I have learned not to expect anything, because things -- even memorial services -- will turn out differently than I imagined. This year, my aunt and uncle, without us initiating anything, asked if they could join us again. My FIL has remained comfortably dumb. And we will go, Mr. ABF, Bella, and I, and I hope again, my scraps. My names. Your names.

I would hate to forget anyone and this year I'm quite likely to, so please, leave me a comment and include the name of the child or children you'd like me to carry with me this Sunday. I will happily carry initials or "blogsafe" names. If you'd like me to carry a real name that you aren't public with, please email me, TashABF at gmail. They'll join the pile I already have going. When I come home, as per last year, they'll go into a bowl and I'll light a candle next to them every night until they get overwhelmed by Christmas paraphernalia. And then they'll get wrapped up and saved for next year.

Names. They matter. They're worth it. They help me. And this Sunday I want to honor all of the dead children I know.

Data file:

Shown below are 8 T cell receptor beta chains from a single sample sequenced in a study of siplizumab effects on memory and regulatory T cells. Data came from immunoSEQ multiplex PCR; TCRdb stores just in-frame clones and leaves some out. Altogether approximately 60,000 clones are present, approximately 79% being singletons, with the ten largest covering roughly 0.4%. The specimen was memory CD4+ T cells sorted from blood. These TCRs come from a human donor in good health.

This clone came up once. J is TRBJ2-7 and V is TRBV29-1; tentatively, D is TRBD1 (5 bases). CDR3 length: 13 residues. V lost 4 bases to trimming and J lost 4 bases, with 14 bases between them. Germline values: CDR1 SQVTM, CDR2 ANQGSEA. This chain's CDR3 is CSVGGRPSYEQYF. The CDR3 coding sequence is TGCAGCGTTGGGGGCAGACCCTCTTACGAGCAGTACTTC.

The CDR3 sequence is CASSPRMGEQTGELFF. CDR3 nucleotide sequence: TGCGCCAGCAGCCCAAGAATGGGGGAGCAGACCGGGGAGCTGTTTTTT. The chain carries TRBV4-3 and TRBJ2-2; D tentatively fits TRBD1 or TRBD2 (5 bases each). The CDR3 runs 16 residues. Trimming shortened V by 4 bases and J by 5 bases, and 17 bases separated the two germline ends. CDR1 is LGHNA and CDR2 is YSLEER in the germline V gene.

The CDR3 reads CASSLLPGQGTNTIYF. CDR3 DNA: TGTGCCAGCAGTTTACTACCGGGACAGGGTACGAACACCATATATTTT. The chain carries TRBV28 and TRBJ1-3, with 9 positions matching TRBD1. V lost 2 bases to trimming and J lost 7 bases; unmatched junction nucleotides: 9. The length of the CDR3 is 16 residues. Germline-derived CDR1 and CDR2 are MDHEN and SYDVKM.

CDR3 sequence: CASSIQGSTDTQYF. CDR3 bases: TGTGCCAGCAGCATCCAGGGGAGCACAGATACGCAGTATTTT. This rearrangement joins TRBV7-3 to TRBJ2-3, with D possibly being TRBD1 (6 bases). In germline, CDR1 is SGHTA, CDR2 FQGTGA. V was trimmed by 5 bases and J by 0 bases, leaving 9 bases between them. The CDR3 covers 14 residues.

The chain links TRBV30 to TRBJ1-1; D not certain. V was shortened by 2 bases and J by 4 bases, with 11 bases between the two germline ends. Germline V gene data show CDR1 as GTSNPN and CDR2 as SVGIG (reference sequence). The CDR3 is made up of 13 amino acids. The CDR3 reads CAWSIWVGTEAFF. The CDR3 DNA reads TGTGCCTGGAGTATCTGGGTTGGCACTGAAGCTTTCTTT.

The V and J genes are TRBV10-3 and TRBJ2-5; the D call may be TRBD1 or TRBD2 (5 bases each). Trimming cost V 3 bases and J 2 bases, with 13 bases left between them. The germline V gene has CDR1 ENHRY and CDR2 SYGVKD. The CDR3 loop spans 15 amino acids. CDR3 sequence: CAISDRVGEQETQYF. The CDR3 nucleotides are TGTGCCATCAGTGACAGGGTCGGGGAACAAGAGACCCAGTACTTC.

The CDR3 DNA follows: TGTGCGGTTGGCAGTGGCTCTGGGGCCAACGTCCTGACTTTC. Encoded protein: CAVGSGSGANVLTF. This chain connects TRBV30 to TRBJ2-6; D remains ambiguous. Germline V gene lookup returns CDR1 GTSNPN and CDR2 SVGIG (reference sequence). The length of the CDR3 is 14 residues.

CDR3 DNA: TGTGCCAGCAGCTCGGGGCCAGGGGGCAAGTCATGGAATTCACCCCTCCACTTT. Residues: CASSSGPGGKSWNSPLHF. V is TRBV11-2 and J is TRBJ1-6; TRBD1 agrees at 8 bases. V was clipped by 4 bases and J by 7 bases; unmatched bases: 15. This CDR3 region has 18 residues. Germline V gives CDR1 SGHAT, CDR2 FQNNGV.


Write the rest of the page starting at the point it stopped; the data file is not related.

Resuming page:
Monday, December 8, 2008


The brick and mortar kind. The ephemeral one you dream of, that lies within. Ghosts. Room allocation.

But no cleaning. Post up at Glow in the Woods.

Friday, December 5, 2008

Virtual Shower for Antigone!!

Imagine yourself entering the ultimate baby shower (really! Click on the envite and meet the lovely hostesses! See the other attendees!). . . No, I'm not talking a pepto-bismol explosion, or a light-blue dump-truck-pacifier-dripping afternoon. No pastels. No baby name contests. No stupid games about due dates. No need to feel like the biggest rainbow-painted elephant in the room because the room is full of technicolor elephants just like you. There's the most delicious cake you could imagine free of baby-esque decorations (unless you count overturned wine bottles and perhaps some four letter words running down the sides). There are lovely conversations about . . . how much things like this usually suck and made your blood pressure rise. How you usually toss out the invitation with a hard roll of the eyes before going to cry in the bathroom. And you all remember babies lost, and find a few moments to revel in babies found.

No. This shower is wonderful and full of snark and frostiness and good-old-fashioned macabre overtones:

It's Antigone's Virtual Shower!! Right here! On line! See? Welcome.